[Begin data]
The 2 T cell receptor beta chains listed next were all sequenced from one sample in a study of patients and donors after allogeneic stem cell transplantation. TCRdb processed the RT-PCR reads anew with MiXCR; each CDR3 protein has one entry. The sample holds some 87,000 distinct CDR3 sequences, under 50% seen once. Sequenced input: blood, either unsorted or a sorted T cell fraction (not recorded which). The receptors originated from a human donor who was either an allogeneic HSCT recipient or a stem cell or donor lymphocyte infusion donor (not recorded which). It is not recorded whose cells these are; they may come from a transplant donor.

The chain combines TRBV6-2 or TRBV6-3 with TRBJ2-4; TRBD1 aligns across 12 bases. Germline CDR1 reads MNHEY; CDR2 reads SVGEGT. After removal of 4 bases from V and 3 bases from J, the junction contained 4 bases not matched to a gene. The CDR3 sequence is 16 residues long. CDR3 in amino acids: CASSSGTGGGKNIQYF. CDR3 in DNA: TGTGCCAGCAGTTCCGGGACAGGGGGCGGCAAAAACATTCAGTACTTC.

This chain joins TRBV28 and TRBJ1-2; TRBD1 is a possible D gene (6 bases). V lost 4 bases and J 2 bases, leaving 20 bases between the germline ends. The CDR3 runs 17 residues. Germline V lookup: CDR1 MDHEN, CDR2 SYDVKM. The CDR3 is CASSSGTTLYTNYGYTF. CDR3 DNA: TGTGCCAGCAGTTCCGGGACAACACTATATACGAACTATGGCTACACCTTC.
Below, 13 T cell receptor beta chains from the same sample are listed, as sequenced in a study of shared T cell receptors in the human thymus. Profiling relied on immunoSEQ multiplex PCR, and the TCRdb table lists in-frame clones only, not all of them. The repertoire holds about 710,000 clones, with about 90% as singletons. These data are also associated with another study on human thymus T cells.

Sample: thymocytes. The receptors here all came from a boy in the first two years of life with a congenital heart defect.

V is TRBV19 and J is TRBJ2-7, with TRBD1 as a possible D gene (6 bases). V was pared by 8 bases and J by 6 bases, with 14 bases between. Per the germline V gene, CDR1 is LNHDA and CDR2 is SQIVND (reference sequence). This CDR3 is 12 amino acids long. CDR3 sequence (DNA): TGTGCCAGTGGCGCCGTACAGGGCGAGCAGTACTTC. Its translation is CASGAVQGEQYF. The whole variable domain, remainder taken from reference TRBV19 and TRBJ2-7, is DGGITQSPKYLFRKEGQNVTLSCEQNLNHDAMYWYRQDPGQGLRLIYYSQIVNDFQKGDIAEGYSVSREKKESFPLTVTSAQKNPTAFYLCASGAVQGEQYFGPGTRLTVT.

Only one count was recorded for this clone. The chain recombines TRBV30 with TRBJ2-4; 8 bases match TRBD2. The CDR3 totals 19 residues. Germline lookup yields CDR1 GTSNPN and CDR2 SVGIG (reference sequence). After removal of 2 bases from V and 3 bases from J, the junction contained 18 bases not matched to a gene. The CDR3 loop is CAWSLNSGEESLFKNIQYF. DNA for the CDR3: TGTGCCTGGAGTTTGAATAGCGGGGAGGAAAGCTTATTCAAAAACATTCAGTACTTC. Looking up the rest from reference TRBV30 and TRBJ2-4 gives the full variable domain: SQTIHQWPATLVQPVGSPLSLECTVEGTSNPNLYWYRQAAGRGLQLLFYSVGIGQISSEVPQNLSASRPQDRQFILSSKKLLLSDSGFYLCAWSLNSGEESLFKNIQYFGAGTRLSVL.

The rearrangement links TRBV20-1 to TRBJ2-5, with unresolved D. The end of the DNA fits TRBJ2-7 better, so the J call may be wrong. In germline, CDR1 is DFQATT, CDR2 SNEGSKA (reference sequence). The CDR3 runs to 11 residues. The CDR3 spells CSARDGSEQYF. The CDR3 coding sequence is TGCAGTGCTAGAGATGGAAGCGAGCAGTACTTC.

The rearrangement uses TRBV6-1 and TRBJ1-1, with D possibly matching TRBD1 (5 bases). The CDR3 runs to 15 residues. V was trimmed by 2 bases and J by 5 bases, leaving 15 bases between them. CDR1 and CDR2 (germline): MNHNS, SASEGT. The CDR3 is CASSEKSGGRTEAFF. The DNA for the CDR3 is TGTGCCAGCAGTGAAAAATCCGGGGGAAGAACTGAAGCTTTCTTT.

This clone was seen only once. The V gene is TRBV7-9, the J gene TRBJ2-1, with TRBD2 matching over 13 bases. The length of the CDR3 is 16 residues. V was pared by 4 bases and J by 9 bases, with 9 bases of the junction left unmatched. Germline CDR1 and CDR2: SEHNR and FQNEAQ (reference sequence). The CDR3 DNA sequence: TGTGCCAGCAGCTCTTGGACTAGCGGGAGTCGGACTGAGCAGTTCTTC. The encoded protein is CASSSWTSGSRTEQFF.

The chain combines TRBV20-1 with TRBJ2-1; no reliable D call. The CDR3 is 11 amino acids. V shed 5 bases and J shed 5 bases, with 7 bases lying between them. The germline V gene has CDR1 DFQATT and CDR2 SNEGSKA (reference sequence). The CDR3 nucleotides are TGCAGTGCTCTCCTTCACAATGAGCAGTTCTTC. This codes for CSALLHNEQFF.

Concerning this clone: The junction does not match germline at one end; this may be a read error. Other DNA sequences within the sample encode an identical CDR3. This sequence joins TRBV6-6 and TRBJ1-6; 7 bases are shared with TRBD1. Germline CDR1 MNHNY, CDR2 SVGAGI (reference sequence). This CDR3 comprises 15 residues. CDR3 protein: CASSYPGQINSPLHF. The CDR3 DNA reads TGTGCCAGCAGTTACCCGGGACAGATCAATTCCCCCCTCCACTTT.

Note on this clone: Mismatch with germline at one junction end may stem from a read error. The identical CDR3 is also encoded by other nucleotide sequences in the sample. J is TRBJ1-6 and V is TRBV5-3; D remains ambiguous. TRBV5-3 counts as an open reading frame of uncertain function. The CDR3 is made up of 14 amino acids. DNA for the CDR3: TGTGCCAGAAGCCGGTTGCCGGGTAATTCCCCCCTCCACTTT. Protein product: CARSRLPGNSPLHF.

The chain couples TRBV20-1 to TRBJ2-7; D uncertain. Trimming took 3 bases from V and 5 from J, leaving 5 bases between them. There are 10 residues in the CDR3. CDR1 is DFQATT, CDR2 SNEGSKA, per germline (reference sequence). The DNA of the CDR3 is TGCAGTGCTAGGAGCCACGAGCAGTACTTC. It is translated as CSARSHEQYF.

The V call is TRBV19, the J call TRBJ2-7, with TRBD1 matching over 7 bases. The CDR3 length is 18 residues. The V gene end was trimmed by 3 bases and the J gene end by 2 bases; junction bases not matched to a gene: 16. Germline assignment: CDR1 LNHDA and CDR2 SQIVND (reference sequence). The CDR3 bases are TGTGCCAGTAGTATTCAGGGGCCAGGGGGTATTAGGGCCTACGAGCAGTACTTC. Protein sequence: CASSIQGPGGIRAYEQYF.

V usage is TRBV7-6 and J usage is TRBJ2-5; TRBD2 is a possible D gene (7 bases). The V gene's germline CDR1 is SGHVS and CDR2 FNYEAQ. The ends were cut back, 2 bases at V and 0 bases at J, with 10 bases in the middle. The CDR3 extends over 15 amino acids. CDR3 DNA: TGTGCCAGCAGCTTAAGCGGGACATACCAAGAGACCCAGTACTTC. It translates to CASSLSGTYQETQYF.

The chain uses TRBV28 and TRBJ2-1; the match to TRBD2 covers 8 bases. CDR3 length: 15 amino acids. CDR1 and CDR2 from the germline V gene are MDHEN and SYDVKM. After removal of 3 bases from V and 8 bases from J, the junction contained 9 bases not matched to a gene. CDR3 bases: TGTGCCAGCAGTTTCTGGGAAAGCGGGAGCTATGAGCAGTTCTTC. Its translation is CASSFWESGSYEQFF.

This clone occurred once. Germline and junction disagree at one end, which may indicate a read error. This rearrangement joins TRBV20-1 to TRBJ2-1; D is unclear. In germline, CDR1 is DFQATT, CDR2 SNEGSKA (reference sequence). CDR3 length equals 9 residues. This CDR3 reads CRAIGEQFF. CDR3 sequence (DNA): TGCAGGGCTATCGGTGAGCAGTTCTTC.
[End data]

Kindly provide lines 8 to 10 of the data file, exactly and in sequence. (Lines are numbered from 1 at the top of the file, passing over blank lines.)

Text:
The rearrangement links TRBV20-1 to TRBJ2-5, with unresolved D. The end of the DNA fits TRBJ2-7 better, so the J call may be wrong. In germline, CDR1 is DFQATT, CDR2 SNEGSKA (reference sequence). The CDR3 runs to 11 residues. The CDR3 spells CSARDGSEQYF. The CDR3 coding sequence is TGCAGTGCTAGAGATGGAAGCGAGCAGTACTTC.

The rearrangement uses TRBV6-1 and TRBJ1-1, with D possibly matching TRBD1 (5 bases). The CDR3 runs to 15 residues. V was trimmed by 2 bases and J by 5 bases, leaving 15 bases between them. CDR1 and CDR2 (germline): MNHNS, SASEGT. The CDR3 is CASSEKSGGRTEAFF. The DNA for the CDR3 is TGTGCCAGCAGTGAAAAATCCGGGGGAAGAACTGAAGCTTTCTTT.

This clone was seen only once. The V gene is TRBV7-9, the J gene TRBJ2-1, with TRBD2 matching over 13 bases. The length of the CDR3 is 16 residues. V was pared by 4 bases and J by 9 bases, with 9 bases of the junction left unmatched. Germline CDR1 and CDR2: SEHNR and FQNEAQ (reference sequence). The CDR3 DNA sequence: TGTGCCAGCAGCTCTTGGACTAGCGGGAGTCGGACTGAGCAGTTCTTC. The encoded protein is CASSSWTSGSRTEQFF.